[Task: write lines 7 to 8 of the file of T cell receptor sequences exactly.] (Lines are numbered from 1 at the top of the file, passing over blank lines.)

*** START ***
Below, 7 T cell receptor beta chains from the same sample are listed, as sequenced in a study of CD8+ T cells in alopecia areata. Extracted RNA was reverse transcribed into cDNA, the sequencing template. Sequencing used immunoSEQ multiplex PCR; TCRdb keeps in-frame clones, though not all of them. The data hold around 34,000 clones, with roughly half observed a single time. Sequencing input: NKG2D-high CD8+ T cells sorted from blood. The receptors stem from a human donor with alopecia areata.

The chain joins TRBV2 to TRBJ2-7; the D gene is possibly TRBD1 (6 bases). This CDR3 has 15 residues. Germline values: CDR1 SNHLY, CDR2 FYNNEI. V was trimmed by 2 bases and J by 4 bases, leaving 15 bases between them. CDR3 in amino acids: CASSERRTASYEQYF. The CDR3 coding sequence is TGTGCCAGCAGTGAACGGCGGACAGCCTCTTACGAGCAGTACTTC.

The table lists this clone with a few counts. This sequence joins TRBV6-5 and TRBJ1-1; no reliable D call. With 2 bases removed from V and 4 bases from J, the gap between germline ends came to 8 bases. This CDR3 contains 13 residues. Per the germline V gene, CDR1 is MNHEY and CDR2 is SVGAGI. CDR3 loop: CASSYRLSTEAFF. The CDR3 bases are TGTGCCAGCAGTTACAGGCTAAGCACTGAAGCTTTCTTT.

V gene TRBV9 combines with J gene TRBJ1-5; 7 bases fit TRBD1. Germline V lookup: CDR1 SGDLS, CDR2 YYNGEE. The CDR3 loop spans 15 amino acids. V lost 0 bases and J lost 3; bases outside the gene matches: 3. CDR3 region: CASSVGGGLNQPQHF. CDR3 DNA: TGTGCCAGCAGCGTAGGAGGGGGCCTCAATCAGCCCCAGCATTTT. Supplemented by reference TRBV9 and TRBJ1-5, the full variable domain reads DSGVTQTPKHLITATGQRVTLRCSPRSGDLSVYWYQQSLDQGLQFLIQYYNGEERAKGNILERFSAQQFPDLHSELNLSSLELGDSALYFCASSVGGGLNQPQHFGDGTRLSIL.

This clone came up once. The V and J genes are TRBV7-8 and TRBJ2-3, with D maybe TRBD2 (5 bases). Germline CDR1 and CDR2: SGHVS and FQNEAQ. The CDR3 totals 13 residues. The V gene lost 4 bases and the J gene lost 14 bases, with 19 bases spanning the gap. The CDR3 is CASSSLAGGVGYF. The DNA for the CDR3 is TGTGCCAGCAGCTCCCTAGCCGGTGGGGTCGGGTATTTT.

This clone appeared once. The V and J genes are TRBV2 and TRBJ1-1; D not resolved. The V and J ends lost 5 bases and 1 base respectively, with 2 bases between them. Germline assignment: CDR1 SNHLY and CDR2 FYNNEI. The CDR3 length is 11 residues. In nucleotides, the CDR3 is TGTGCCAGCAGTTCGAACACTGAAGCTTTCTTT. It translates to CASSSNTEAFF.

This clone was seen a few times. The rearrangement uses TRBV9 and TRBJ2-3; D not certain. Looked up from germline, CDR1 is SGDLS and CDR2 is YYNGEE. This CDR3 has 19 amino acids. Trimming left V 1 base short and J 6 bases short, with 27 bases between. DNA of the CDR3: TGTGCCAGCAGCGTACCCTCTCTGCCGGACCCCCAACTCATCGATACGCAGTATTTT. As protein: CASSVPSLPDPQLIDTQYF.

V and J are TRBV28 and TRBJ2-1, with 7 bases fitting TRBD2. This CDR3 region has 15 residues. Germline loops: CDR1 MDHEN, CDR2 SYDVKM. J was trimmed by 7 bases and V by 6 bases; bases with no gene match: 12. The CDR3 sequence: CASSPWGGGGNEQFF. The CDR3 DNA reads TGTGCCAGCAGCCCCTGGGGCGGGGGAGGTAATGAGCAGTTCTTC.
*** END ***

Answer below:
This clone was seen a few times. The rearrangement uses TRBV9 and TRBJ2-3; D not certain. Looked up from germline, CDR1 is SGDLS and CDR2 is YYNGEE. This CDR3 has 19 amino acids. Trimming left V 1 base short and J 6 bases short, with 27 bases between. DNA of the CDR3: TGTGCCAGCAGCGTACCCTCTCTGCCGGACCCCCAACTCATCGATACGCAGTATTTT. As protein: CASSVPSLPDPQLIDTQYF.

V and J are TRBV28 and TRBJ2-1, with 7 bases fitting TRBD2. This CDR3 region has 15 residues. Germline loops: CDR1 MDHEN, CDR2 SYDVKM. J was trimmed by 7 bases and V by 6 bases; bases with no gene match: 12. The CDR3 sequence: CASSPWGGGGNEQFF. The CDR3 DNA reads TGTGCCAGCAGCCCCTGGGGCGGGGGAGGTAATGAGCAGTTCTTC.